With more than 70 percent of former San Diego County inmates returning to the prison system and state regulations forcing budget cuts at correctional facilities, the old theory of “lock ‘em up and throw away the key” is no longer rooted in reality.
The LEAD San Diego IMPACT cohort heard from law enforcement officials from different agencies – including San Diego County Sheriff Bill Gore and Joseph Jones from the U.S. Border Patrol and community partners, such as Second Chance, which provides work readiness training and other supportive services to former inmates –and collaboration was the resounding theme of the day.
San Diego faces some unique geographical challenges when it comes to law enforcement, and collaboration among different agencies – from federal to state to local – is key to maintaining San Diego’s safety record and weathering the funding challenges being felt throughout the state and nation. While jurisdictions are important, San Diego agencies understand that by working together and sharing information they can be more successful – a lesson to which most leaders will attest.
Collaboration with nonprofit community organizations is also essential to ensuring the safety and well-being of all San Diegans. As the county’s detention facilities face an influx of inmates from the state along with dwindling budget, it’s focusing on programs and partners that can help inmates successfully return to their communities and stay there. Whether it’s substance abuse cessation and work training programs during an inmate’s incarceration, or partnering with outside organizations like Second Chance, it takes collaboration from both public and private entities to ensure inmates can successfully transition the “outside” world.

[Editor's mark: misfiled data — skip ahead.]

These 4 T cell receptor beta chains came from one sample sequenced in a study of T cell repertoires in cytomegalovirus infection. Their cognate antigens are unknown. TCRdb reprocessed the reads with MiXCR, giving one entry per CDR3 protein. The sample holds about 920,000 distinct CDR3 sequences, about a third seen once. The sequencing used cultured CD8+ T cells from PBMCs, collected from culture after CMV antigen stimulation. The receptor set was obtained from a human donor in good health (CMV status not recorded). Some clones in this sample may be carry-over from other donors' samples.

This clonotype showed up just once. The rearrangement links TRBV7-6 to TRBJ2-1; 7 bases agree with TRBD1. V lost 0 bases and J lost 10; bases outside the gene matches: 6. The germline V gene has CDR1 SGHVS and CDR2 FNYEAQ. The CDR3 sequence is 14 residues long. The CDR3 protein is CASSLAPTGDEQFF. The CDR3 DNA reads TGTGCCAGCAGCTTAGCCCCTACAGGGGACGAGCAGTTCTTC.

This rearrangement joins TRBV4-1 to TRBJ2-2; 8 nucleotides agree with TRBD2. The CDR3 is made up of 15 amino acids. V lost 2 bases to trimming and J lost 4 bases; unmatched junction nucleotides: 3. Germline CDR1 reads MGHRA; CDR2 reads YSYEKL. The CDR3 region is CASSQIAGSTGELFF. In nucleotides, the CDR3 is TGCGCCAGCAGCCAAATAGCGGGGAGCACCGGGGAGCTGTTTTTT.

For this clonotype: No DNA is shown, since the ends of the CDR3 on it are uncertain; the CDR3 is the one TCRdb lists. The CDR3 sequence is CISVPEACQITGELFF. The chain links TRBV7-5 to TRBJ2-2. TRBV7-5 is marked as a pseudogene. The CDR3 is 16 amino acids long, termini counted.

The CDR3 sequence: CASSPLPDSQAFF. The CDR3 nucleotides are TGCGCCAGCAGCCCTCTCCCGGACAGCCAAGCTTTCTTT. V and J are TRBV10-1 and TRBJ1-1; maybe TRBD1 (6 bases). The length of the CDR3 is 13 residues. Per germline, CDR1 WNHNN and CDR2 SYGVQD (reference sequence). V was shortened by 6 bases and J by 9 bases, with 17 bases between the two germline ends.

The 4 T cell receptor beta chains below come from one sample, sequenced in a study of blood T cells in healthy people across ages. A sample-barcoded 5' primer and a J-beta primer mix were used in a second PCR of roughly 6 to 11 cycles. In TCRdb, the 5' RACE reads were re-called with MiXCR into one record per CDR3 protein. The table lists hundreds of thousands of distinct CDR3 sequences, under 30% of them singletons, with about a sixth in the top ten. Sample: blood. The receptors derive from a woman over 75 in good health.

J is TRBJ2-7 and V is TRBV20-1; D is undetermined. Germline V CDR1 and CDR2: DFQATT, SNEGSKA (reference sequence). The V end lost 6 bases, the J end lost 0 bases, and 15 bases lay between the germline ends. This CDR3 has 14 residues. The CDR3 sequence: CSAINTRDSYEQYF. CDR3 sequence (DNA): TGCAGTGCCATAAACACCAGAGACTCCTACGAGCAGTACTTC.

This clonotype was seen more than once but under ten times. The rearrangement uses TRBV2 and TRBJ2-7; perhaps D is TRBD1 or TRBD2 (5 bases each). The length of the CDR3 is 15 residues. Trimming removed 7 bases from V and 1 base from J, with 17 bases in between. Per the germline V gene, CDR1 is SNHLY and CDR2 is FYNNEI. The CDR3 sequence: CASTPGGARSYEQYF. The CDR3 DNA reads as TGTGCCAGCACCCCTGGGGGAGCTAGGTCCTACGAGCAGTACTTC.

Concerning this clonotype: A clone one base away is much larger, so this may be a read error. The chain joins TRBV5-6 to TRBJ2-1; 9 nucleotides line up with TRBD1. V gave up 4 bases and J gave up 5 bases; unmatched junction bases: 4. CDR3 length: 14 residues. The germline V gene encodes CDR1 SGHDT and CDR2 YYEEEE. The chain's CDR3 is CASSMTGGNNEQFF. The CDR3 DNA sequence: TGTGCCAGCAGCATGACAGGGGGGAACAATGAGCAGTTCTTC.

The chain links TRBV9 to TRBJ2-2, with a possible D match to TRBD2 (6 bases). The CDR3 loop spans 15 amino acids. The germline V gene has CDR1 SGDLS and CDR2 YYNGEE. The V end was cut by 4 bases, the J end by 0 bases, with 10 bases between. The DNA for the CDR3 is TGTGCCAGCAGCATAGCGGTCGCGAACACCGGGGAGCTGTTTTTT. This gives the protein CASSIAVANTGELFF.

The cohort had the opportunity to see life from an inmate’s perspective firsthand as we toured the George F. Bailey Detention Facility and the East Mesa Detention Facility. Needless to say, the experience was eye-opening – particularly as our role quickly turned from observer to the ones being observed – and one of my fellow participants said it best when she stated, “I’m so thankful that I don’t struggle to stay out of this place.”
Her assessment was spot on. What if I had the same circumstances these individuals grew up with? What if I was born into a drug-addicted home or grew up in a neighborhood where joining a street gang was an unavoidable option? What if that was the only life I knew?
It made me re-evaluate my own personal preconceptions about former inmates and helped me understand that while most of these individuals are there because of poor decisions, many have never known another option.
Hopefully, through continued collaboration among public, private and community leaders, we can raise awareness of these societal challenges that impact our growing inmate population and create programs that help these individuals transition back into society.